Jonesboro Unlimited’s campaign to bring higher paying jobs to Northeast Arkansas got off to a fast start in 2017.
“Momentum Jonesboro” had hoped to report on 5,153 new jobs by 2021 in five targeted sectors. Last year 1,268 jobs were created in those sectors, and investors pumped $107.813 million worth of capital into those sectors, Jonesboro Unlimited Chairman Chris Barber told Talk Business & Politics.
“We’re off to a great start. … We are not only going to meet our goals, we’re going to exceed them,” he said.
Wage growth has been an issue in Northeast Arkansas’ largest city. The median income is $41,688, about 25% the national average. It’s also below the state average. The five targeted sectors – healthcare, manufacturing, professional services, logistics, and agriculture – pay higher than the median income in the city, Jonesboro Unlimited President Mark Young told Talk Business & Politics. An influx of higher paying jobs will be the key in changing the wage disparity, said Young, who is also head of the Jonesboro Regional Chamber of Commerce.
Healthcare was the leading sector last year with 597 jobs created. It was followed by manufacturing with 549 new jobs, and professional services added 64. Logistics grew by 34 new jobs, and agriculture added 24.
The campaign began with a mass newsletter email blast to about 500 companies, Jonesboro Unlimited Director of Communications Craig Rickert said. Constant Contact was hired to oversee the blast, and it provided data about the companies that opened the email, he said.
It’s efforts like this that civic and business officials hope will lead the city to land more companies such as Hefei Risever Machinery Co. (Risever). The Chinese-based company announced in October it will invest $20 million to build a facility inside the Craighead Technology Park in Jonesboro. The plant will employ 130 workers when operational, and the average wage will be $18 per hour. It’s slated to open in the spring or summer of 2019. It’s the first U.S. plant to be built by Risever. The city beat out 69 other cities to land the plant, Rickert said.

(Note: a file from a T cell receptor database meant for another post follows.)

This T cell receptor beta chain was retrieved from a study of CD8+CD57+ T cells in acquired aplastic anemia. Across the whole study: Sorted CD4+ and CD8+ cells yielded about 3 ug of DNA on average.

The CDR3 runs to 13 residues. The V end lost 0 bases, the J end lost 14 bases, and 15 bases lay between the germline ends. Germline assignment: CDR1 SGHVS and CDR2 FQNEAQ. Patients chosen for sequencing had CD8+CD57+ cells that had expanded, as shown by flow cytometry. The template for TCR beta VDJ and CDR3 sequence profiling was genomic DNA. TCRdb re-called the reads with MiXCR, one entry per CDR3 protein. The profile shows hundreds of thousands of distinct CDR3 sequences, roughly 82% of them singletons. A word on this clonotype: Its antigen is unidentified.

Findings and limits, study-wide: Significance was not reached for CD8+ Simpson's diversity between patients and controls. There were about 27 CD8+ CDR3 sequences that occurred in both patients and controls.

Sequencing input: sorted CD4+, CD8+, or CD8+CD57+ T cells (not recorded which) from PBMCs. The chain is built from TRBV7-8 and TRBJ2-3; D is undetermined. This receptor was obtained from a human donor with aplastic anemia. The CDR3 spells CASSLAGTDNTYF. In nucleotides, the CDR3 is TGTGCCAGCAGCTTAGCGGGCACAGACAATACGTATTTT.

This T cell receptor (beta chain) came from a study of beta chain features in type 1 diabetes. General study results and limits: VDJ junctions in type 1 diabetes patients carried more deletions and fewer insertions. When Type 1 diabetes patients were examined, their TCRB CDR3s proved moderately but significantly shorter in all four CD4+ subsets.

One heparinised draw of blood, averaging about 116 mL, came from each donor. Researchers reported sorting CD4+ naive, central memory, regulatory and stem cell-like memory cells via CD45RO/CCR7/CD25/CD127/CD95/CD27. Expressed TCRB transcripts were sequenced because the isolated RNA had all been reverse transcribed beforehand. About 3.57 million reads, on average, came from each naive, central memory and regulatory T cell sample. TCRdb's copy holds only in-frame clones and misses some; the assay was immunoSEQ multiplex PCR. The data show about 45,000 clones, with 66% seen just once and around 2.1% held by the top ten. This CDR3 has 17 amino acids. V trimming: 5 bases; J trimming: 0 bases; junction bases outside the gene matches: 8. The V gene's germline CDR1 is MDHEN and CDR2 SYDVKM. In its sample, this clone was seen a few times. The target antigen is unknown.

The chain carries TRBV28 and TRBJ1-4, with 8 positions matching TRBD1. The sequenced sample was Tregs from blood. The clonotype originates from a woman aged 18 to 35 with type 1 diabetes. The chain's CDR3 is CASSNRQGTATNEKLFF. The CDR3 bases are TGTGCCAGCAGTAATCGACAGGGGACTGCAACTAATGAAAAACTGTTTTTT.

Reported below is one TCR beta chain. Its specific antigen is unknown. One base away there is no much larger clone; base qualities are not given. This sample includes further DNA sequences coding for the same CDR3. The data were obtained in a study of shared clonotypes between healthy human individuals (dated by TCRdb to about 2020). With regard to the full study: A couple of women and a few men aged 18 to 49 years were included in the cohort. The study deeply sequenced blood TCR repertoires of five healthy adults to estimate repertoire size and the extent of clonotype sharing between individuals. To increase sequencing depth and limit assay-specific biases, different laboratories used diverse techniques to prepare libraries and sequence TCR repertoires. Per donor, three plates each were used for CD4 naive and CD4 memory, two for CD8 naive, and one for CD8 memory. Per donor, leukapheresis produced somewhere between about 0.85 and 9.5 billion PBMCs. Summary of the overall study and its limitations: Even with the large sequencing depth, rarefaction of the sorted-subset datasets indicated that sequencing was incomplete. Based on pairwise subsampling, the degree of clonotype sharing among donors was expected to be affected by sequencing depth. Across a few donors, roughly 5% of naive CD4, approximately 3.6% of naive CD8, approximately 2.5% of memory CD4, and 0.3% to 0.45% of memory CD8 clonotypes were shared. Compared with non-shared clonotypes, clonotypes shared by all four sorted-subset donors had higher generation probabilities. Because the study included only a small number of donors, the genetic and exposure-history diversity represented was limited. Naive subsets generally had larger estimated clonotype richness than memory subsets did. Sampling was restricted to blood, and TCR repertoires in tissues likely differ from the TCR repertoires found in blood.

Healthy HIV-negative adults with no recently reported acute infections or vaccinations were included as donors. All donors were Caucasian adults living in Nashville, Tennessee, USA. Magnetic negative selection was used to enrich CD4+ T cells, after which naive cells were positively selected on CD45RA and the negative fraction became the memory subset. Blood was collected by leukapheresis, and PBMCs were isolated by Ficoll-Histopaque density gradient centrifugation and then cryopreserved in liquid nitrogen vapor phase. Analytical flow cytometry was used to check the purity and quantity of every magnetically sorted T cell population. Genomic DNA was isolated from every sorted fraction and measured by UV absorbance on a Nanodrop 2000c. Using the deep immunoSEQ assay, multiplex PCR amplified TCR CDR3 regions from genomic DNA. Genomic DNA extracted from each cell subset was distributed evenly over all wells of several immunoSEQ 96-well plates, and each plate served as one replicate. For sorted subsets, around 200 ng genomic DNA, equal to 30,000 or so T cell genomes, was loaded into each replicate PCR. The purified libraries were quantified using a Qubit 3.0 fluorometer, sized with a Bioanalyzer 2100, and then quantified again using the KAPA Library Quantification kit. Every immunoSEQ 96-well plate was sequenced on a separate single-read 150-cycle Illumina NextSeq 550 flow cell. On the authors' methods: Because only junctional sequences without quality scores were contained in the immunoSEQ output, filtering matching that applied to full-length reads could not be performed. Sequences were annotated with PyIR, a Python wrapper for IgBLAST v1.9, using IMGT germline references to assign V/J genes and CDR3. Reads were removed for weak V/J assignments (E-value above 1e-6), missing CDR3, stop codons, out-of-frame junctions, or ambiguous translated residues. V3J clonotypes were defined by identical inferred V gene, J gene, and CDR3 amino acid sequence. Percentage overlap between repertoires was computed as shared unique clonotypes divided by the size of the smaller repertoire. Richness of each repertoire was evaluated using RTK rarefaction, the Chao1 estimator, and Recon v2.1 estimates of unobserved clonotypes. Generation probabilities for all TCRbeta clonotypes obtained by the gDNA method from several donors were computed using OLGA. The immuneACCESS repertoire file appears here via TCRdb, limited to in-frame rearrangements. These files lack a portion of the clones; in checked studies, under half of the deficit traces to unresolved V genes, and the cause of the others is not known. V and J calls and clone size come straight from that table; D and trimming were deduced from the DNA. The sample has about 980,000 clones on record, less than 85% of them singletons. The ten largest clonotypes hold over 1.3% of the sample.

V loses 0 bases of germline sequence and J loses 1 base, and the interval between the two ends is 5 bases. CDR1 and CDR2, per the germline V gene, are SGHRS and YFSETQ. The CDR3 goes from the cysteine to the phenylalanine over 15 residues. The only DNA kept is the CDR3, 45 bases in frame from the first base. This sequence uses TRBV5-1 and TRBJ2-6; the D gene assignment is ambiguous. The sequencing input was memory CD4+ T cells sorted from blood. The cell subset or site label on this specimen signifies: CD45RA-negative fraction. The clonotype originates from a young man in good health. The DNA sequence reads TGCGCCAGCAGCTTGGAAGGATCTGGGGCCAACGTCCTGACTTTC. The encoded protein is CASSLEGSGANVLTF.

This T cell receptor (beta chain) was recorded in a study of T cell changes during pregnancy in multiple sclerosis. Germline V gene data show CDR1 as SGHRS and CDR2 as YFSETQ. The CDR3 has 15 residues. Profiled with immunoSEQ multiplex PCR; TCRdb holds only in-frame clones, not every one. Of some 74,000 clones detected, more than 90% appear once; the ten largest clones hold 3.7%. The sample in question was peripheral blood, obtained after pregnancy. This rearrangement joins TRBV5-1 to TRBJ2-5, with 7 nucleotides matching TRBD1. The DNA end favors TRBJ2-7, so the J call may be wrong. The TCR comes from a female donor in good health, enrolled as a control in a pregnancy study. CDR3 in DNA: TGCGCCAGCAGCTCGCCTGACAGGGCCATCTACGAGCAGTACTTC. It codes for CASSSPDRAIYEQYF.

The campaign recently ventured into social media. It now has Facebook, Twitter, and Linkdin accounts, he said. In addition to hiring Rickert, JU hired Mike Downing in 2017 to be its vice president of economic development. Downing is the former director of the Missouri Department of Economic Development.
In 2018, the organization plans to meet with site consultants to assess what the area has to offer companies, Barber said. At least two site consultant events will be held. In April, Officials will make a trip to Greenville, S.C. The city is similar in size to Jonesboro and has become a development beacon around the country.
Greenville has been able to grow their professional worker base, raise income, and provide a high quality of life standard, Barber said. Retaining and attracting young, professional workers will be a key element in economic growth in the city, he said. Bike trails, arts and culture, and other quality of life metrics in Jonesboro will have to be improved. The selected sectors are not only high paying, but fit the area.
Rice, soybean, and cotton farms dominate the region. Food processing has become a significant industry sector in the city. One area they will target in the manufacturing sector is pharmaceutical production. Most pharmaceuticals are manufactured in the Northeast, but many companies are searching for new places to make their products. The city has low utility rates that could entice these industries to move to Arkansas or encourage others to expand, Young said.
Jonesboro’s location and the recent designations of Interstate 555, and future I-57 as freeways could make the city a logistics titan in the mid-south, Young said. Two of the area’s largest employers, St. Bernards and the NEA Baptist Health System, have transformed the city into a healthcare hub that lure thousands to the city each day, he said, adding that expansion on this front will be key to future economic development.
Consultants have been consistently shocked by Jonesboro, Barber said. The quality of life that already exists in the city, its worker base, and and the economic opportunities to start and grow a business in NEA’s hub city are abundant. But, there must be a concerted push to keep this economic engine running, he said. Momentum is a go start.
“It’s been a busy year. We have a lot to be proud of,” Barber said.